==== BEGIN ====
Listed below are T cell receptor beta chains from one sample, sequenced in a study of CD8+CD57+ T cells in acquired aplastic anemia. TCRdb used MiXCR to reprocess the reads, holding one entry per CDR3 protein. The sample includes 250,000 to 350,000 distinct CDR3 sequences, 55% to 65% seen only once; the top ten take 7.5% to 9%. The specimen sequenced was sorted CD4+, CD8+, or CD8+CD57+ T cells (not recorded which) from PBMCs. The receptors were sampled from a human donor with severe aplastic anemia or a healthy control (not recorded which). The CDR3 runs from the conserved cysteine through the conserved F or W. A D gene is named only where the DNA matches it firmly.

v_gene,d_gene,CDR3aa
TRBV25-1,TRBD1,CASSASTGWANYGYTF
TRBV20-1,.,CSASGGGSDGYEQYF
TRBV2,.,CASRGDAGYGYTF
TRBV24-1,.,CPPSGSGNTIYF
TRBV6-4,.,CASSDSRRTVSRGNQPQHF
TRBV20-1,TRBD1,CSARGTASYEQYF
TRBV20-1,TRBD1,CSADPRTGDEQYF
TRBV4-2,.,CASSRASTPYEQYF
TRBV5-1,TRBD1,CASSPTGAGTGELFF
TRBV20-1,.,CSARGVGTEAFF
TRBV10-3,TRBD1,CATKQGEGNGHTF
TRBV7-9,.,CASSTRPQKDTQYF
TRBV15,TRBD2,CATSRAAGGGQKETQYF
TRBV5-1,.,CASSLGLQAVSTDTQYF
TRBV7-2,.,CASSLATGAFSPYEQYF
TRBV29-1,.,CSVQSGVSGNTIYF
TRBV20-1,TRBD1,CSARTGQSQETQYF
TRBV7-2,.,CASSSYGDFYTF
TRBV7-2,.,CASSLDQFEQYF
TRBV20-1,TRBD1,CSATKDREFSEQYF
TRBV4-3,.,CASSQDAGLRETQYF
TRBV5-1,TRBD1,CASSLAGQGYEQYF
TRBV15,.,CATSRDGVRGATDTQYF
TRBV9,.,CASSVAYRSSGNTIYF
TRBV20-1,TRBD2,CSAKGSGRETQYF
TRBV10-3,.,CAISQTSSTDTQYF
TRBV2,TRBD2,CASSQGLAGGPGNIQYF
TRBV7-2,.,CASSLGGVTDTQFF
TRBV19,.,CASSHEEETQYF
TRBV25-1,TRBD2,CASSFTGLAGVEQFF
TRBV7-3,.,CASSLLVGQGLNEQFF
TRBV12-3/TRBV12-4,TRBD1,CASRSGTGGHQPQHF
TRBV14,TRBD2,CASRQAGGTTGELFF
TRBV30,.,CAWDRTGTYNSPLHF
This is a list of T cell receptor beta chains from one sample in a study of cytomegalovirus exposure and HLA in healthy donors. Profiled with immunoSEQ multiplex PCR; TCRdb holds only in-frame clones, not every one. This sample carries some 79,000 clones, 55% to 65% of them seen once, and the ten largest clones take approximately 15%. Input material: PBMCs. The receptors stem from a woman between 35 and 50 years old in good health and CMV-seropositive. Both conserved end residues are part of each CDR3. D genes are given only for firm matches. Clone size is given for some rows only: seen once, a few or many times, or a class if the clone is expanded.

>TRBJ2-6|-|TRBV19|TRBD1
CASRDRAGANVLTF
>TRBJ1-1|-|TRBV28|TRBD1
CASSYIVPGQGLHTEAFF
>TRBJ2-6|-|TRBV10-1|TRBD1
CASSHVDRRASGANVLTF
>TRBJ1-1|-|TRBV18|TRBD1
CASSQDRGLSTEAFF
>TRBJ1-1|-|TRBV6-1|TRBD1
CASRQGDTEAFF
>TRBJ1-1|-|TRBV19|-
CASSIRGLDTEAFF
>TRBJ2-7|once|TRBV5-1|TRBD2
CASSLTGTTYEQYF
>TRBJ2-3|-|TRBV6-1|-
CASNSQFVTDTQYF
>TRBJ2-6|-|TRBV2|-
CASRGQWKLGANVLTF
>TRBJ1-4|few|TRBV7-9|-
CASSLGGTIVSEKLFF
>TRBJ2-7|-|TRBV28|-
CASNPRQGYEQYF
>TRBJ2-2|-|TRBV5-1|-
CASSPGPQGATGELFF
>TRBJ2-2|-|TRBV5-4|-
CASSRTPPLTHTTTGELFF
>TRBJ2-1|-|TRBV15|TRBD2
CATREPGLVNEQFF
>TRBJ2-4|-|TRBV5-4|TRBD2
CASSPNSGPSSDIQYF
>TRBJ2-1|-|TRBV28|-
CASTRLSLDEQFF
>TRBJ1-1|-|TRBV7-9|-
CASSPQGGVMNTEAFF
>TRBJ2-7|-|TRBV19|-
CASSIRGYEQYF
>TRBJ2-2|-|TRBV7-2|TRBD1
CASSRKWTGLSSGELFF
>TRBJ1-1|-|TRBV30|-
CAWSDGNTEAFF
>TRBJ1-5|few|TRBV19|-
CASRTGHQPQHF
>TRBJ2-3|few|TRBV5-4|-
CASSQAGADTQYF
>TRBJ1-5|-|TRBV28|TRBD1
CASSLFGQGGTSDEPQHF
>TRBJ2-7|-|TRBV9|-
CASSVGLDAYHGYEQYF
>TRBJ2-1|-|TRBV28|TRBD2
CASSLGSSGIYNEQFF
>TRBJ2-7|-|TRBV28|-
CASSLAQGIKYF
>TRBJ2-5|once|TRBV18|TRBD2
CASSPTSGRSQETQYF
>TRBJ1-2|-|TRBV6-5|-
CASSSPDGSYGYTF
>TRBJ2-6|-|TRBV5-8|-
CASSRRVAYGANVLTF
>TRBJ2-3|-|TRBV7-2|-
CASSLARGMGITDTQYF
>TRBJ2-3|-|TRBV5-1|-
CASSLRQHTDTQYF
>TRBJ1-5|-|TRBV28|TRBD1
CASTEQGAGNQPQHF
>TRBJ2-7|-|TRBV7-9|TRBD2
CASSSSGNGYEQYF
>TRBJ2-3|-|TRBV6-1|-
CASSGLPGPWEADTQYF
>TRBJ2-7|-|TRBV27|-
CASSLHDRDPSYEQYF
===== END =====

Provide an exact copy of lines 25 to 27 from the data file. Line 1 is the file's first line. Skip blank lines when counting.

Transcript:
TRBV15,.,CATSRDGVRGATDTQYF
TRBV9,.,CASSVAYRSSGNTIYF
TRBV20-1,TRBD2,CSAKGSGRETQYF